Regional Film Festival ’19 was held at Goethe-Institut/Max Mueller Bhavan from August 30 to September 1, 2019. As the name suggests, the three-day film festival was dedicated to the regional Indian cinema. Even as Bollywood continues to dominate the general discourse on Indian cinema, the emergence of middle road cinema is quite evident in various Indian regional languages. Curated by Bina Paul, the well-renowned Artistic Director of the International Film Festival of Kerala, Regional Film Festival 2019 featured films by veterans like Adoor Gopalakrishnan (short film titled Sukhantyam), Buddhadeb Dasgupta (The Flight), and Swarnavel Eswaran (titled Kattumaram). The opening film of the festival was Sherin Govindan’s Malayalam film Ka Kha Ga Gha which revolves around a ritual artist living in the outskirts of a village in Kerala. The artist’s livelihood is dependent on a ritual called Kalanoot wherein people provide the artist with food and money in the hope of avoiding any unnatural deaths in their own families. Rima Das’ National Award-winning film Bulbul Can Sing was also a part of the festival.
Another two very important films screened at the festival, The Sweet Requiem and Widow of Silence, are set in two major conflict zones in South Asia — Tibet and Jammu & Kashmir, respectively. Ritu Sarin and Tenzing Sonam, the directors of The Sweet Requiem, are an Indo-Tibetan couple who have been making films together right from their student days back in the 1980s. The Dharamshala International Film Festival, which debuted back in November 2012, is also their brainchild. The Sweet Requiem, just like their debut feature film Dreaming Lhasa (2005), is a work of immense pain and beauty. It revolves around a Tibetan girl named Dolkar who lives in exile in Delhi. Her present-day struggles in Delhi are poignantly paralleled with the harrowing and ultimately tragic journey she had undertaken 18 years ago along with her father across the Himalayas while trying to escape from Tibet in the hope of finding asylum in India. The Sweet Requiem is a story of love, sacrifice, pain and suffering, forgiveness, and, above all, an undying dream for reclaiming one’s homeland. “It was a conscious decision right from the time I started writing the script to not make a political film. We wanted to make a film that’s universal in its implications and that’s why we chose to focus on one person’s experiences,” said Tenzing Sonam during the post screening conversation with film critic Saibal Chatterjee.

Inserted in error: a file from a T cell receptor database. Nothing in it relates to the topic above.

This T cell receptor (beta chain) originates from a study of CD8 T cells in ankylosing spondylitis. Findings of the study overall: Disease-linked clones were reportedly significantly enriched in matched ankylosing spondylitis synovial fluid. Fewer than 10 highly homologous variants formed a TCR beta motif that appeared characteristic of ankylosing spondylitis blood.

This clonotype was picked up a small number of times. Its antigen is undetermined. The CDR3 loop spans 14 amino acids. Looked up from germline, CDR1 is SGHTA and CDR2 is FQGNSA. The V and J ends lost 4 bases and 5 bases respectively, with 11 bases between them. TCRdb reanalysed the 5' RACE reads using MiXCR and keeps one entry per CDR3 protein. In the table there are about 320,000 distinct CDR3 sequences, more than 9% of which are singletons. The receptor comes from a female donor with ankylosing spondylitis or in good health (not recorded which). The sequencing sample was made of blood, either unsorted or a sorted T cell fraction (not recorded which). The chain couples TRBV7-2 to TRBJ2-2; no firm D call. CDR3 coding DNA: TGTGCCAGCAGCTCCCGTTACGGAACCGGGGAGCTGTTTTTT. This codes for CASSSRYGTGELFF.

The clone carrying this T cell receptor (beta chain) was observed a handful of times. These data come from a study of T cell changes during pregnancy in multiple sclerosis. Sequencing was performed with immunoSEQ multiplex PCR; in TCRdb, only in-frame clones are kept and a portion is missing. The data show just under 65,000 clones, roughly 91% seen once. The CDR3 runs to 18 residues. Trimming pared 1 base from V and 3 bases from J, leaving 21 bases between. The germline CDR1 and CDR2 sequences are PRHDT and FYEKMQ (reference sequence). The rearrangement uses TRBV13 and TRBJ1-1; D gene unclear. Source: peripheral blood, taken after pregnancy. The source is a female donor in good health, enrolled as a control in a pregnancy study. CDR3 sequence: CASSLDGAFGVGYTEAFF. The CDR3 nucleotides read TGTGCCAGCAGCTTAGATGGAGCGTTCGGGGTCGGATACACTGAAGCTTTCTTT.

“The idea of having a compassionate view of the world is very important to us,” added Ritu Sarin. Praveen Morchhale, the director of Widow of Silence, has managed to quickly establish himself as an important humanistic voice in the context of Indian cinema. His films have won important awards, both nationally and internationally. Widow of Silence, his third feature film, won the award for the best film in the Indian Film Competition at the 2018 Kolkata International Film Festival. The film revolves around a Kashmiri half-widow (a woman whose husband has disappeared) who lives with her 11-year-old daughter and ailing mother-in-law. Every frame of the film, shot by noted Iranian cinematographer Mohammad Reza Jahanpanah, oozes with the splendour and beauty that one generally associates with Kashmir. The long takes remind us that the filmmaker is in no hurry to finish his job. He is fully aware that there is so much beauty for the eyes to capture. But there is also great pain in seeing what this woman and her family go through.
Morchhale, who likes to work with non-actors, has made an exception by casting noted theatre actor Shilpi Marwaha in the lead role of Asiya. “I don’t like manipulating my viewers and that’s precisely why I rely on a lot of long takes. Now there is long scene in the film between the mother and the daughter which we have done in a single take. With a non-actor, I wouldn’t have managed it in a single take and so that’s one of the most important reasons why I chose to cast a trained actor like Shilpi in the central role,” explained Morchhale. A total of nine films were screened during the festival, including three short films. Shazia Iqbal’s short film Bebaak, starring Nawazuddin Siddiqui, was the closing film of the festival. The film throws light on the day-to-day issues faced by Indian Muslim girls who aspire to break free of the boundaries of a patriarchal society.